An Interview With 50 Cent
DISCUSSED: Russell Simmons, The Sopranos, Kanye, Lil Wayne, Detroit, marriage, Hillary Clinton, and asparagus.
By Ben Westhoff
Recently, I met up with 50 at G-Unit Clothing headquarters on 23rd Street, which boasts a faux-library of gold-painted books and topless ebony mannequins. In the flesh, Curtis Jackson III repped his brand loyalties by wearing a white Yankees cap, white Reeboks, and having the office stocked with more Vitamin Water than one person could drink. He was shorter, but just as thick, as I'd imagined, and much, much nicer. Charming, in fact, and generous with his time. He answered thirty minutes of my questions--complete with compulsory Kanye, Fat Joe and Lil Wayne disses--and would probably have gone another thirty if I'd asked.
How would you describe the impact of "I Get Money"?
That record has impacted in a way that you can't gauge. Hands down it's the hottest record in the nightclub.
What's your favorite song on Curtis?
"Man Down." It's censored, though. Even on the dirty version.
I think companies are sensitive to the nonsense that goes on in the media.
The Russell Simmons stuff?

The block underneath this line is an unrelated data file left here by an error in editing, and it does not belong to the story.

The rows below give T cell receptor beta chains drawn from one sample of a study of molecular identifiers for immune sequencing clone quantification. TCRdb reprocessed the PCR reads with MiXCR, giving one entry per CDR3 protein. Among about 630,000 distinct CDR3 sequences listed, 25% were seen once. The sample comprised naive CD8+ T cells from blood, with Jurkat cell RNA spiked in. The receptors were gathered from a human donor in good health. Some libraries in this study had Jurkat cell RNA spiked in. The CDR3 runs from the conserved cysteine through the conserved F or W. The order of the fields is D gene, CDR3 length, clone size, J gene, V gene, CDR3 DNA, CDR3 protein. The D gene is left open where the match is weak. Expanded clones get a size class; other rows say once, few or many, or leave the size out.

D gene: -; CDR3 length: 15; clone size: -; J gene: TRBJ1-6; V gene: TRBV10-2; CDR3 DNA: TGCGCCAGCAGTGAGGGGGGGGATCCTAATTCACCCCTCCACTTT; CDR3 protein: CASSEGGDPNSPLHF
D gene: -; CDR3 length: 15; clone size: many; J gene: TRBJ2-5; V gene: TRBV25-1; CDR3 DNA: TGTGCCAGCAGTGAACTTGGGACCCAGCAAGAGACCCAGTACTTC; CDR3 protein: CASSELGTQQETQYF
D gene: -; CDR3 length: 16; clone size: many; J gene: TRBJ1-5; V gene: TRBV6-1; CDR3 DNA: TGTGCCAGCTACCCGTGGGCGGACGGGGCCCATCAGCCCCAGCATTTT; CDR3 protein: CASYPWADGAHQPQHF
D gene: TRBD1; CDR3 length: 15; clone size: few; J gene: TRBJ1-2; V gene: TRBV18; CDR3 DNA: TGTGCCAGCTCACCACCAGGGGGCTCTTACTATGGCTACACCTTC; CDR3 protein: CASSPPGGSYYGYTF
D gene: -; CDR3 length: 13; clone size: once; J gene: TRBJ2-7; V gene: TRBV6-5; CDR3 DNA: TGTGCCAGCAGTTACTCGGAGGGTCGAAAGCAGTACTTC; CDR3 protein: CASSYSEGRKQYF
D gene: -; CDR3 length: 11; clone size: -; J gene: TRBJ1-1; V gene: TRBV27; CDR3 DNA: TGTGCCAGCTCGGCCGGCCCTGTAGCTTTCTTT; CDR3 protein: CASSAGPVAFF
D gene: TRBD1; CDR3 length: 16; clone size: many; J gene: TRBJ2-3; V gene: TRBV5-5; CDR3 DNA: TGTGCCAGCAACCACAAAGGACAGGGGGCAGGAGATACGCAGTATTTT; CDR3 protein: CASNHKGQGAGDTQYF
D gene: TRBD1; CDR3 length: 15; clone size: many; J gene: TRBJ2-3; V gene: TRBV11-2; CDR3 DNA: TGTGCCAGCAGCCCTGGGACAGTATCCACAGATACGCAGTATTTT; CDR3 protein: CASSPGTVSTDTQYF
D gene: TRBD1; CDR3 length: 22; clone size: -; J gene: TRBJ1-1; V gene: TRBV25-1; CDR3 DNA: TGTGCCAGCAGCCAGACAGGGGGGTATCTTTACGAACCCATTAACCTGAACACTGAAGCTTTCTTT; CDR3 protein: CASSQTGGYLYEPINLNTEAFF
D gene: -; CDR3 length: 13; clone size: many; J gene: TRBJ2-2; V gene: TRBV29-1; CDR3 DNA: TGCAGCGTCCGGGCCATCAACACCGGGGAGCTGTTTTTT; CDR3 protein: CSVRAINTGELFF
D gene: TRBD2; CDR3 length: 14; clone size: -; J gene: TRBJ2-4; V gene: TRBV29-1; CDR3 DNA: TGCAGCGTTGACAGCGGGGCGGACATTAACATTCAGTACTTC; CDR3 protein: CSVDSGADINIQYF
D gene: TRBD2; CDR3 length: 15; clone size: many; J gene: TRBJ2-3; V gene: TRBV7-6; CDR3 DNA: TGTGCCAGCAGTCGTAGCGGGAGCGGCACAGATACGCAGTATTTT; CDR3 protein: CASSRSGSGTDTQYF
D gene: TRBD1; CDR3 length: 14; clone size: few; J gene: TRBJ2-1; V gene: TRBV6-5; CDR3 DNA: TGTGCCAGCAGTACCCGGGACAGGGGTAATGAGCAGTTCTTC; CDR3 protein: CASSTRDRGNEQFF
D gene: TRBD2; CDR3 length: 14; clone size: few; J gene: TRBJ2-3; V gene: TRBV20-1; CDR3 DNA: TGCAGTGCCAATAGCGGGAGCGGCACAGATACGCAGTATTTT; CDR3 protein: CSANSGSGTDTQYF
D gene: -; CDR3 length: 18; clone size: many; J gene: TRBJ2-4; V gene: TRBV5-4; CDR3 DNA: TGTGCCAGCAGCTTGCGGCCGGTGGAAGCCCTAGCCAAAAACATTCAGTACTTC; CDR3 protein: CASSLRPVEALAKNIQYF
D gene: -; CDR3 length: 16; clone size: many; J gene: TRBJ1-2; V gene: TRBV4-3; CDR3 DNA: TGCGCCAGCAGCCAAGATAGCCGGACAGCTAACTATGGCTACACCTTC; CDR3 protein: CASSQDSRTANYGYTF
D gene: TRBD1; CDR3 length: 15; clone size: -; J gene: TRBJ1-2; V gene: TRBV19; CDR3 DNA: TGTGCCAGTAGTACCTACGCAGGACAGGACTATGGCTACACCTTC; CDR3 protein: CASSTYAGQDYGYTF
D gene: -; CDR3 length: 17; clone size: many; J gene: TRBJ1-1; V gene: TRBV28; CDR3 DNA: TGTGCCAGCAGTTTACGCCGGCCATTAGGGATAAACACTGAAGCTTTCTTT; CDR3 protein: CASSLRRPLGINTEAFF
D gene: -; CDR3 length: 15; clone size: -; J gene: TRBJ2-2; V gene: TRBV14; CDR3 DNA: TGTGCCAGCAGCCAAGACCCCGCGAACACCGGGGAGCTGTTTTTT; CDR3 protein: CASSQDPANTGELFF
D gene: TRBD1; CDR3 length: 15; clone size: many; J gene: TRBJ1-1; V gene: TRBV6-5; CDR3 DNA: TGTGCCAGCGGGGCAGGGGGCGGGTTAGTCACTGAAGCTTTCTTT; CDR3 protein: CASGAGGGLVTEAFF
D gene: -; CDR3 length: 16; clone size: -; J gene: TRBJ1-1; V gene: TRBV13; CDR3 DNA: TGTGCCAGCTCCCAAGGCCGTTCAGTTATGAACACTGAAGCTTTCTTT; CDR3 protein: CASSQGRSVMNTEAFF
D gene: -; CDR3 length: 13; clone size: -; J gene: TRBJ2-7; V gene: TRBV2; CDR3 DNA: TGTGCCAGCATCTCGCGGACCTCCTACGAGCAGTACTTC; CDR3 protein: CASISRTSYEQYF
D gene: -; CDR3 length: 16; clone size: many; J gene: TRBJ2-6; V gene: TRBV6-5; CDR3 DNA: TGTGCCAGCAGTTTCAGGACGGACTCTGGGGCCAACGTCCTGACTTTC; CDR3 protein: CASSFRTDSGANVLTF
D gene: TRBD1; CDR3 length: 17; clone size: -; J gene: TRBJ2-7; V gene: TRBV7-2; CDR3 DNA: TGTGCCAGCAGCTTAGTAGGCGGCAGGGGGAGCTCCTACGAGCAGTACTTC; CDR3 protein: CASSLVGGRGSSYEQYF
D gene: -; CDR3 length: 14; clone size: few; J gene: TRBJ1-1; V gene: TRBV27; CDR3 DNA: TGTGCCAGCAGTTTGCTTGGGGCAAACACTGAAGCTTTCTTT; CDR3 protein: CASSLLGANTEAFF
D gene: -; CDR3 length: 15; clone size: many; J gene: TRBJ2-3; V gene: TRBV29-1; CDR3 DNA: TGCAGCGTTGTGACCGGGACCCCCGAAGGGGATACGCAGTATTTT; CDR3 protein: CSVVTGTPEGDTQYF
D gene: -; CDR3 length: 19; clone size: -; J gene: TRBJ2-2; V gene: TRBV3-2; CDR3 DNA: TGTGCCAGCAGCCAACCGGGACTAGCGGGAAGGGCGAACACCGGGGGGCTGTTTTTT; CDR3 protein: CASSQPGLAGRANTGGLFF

Yeah, totally that. While that's there, they want to avoid any possibilities of CDs being pulled off the shelves, with record sales the way they are.
Do you disagree with Simmons about self-censorship in rap?
I think he displayed to everyone that he aspires to pursue politics. I just think he was being politically correct. He said, "The rappers should censor themselves." It's the middle [ground].
Do you think he's going to run for governor?
One of these days you'll see him running. I'ma vote for him, too.
What's the question you're most sick of hearing right now?
It's impossible for them not to ask me a competition question, with Kanye West. But I don't see him as my competition. We're so different as artists. He doesn't have my sales history. I feel like his company's done a great job of promoting him by putting him out on the same date. Because we're from the same [genre] to some people we're just the same, period.
And, you're expected to do better, so. . .
If he even comes close to me, it's going to look great [for him]. And they'll probably do everything within their powers to make that happen for him.
Do you think he's trying to appeal to white kids?
Absolutely. With the record that he's releasing, it's [clear] that he doesn't care about the same audience. We'll see who it actually matters to create for.
There's not a lot of significance in my being successful--there's a lot of successful people. The difference is my not having to compromise myself in any way. Not everything that comes out of my mouth is something you would hear from a role model. I'm inspiring to different classes of people out there, who have similar experiences. My CD reflects the harsh realities.